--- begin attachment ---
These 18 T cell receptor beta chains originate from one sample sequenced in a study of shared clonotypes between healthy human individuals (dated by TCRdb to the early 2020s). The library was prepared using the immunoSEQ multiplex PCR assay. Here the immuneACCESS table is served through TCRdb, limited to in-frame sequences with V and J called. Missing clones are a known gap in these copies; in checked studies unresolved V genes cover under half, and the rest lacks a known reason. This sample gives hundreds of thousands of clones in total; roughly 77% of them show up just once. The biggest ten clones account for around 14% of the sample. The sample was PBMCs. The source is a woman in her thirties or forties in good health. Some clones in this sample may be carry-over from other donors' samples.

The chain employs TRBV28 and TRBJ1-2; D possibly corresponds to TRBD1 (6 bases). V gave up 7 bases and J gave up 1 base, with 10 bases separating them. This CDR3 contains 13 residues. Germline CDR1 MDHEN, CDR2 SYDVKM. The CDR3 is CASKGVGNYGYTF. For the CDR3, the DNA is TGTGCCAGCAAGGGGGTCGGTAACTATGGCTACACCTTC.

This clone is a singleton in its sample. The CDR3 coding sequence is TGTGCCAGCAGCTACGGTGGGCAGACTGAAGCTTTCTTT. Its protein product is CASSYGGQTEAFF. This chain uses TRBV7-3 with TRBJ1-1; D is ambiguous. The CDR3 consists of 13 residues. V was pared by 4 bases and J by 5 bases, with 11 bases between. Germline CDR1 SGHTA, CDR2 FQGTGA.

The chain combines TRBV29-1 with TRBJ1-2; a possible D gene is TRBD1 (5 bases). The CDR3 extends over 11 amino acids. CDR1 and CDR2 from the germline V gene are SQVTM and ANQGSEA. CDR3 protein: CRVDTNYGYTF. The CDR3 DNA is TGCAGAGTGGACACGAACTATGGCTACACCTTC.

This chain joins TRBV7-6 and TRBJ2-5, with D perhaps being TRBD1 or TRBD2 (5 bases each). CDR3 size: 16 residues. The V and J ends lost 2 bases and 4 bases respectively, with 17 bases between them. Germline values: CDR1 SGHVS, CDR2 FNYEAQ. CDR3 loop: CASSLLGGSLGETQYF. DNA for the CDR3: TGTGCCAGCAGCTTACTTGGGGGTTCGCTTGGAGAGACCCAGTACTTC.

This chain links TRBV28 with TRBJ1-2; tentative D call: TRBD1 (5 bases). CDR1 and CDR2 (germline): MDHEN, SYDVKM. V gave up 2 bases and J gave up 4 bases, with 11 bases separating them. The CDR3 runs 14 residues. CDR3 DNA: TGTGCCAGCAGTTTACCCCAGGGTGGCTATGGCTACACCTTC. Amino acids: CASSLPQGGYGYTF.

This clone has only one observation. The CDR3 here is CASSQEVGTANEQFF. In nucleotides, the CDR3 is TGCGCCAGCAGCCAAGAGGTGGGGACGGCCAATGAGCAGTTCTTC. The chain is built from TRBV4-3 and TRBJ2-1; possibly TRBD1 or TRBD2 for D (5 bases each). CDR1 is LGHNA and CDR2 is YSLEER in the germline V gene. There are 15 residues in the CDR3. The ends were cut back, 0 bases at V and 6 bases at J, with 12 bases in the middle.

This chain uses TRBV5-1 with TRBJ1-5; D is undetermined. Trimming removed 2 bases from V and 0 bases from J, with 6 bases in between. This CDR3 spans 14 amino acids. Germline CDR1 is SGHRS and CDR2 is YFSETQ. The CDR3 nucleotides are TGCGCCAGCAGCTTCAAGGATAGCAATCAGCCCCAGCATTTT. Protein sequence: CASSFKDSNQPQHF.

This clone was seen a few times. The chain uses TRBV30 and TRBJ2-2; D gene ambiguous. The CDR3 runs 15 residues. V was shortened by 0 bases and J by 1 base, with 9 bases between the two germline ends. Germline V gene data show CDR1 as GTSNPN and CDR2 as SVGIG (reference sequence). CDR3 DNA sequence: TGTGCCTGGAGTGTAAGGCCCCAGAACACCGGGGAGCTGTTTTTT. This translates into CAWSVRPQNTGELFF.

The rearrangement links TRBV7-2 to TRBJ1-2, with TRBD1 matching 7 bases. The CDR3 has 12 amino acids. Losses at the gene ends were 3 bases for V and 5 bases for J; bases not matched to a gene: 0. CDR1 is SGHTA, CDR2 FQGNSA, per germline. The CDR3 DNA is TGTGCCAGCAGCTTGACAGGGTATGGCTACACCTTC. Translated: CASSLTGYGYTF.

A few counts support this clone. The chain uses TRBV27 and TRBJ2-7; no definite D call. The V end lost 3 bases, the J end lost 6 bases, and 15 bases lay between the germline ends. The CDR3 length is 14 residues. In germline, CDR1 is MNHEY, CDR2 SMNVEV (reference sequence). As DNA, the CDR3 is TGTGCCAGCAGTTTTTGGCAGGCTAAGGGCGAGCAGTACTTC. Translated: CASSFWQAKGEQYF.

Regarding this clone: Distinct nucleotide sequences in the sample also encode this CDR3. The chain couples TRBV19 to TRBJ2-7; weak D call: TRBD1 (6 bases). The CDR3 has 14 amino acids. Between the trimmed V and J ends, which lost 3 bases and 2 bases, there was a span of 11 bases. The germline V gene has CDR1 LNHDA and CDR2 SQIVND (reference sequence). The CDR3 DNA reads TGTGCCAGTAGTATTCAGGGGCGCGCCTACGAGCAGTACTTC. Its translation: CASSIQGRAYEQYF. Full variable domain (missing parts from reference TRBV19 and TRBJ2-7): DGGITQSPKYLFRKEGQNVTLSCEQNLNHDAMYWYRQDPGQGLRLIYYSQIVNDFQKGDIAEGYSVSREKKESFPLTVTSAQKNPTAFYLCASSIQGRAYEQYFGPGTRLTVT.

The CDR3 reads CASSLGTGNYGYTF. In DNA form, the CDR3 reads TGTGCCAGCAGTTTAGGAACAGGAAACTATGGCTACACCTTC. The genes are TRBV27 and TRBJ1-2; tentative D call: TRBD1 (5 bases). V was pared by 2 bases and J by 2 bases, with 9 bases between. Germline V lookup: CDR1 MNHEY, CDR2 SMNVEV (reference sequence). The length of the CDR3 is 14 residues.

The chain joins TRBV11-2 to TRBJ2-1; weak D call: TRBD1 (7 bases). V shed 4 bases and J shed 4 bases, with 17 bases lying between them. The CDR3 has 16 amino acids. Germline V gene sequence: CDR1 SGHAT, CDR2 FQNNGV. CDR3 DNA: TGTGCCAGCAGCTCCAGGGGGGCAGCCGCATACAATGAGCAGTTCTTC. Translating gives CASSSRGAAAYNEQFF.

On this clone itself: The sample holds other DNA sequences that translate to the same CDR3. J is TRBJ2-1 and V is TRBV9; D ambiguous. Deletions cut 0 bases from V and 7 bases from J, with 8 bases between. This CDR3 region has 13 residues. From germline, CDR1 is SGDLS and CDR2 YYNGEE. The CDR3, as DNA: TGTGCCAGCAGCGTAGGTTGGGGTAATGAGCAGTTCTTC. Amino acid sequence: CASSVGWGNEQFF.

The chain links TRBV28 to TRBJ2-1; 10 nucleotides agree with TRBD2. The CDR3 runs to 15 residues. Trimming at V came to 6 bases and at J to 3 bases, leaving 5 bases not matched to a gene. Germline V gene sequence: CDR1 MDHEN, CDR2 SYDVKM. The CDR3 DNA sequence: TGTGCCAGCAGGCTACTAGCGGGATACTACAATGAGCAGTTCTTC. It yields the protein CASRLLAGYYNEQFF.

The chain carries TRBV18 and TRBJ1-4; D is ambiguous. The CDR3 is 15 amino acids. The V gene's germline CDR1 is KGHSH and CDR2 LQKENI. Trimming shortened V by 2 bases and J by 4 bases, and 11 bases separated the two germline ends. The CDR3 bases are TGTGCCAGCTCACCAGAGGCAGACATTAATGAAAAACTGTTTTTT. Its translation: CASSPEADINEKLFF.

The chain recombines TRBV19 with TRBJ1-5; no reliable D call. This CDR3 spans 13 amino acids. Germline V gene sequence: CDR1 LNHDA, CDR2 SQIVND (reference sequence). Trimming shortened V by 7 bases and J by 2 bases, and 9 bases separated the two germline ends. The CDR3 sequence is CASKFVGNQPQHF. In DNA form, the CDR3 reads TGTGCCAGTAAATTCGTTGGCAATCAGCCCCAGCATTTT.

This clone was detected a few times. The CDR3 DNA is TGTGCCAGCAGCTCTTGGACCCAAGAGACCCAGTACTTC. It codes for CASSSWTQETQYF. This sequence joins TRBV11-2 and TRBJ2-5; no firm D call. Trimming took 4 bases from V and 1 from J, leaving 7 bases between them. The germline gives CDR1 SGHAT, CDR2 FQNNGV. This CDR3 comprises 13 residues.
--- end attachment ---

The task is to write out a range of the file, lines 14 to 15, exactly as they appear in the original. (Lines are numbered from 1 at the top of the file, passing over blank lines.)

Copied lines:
The chain joins TRBV11-2 to TRBJ2-1; weak D call: TRBD1 (7 bases). V shed 4 bases and J shed 4 bases, with 17 bases lying between them. The CDR3 has 16 amino acids. Germline V gene sequence: CDR1 SGHAT, CDR2 FQNNGV. CDR3 DNA: TGTGCCAGCAGCTCCAGGGGGGCAGCCGCATACAATGAGCAGTTCTTC. Translating gives CASSSRGAAAYNEQFF.

On this clone itself: The sample holds other DNA sequences that translate to the same CDR3. J is TRBJ2-1 and V is TRBV9; D ambiguous. Deletions cut 0 bases from V and 7 bases from J, with 8 bases between. This CDR3 region has 13 residues. From germline, CDR1 is SGDLS and CDR2 YYNGEE. The CDR3, as DNA: TGTGCCAGCAGCGTAGGTTGGGGTAATGAGCAGTTCTTC. Amino acid sequence: CASSVGWGNEQFF.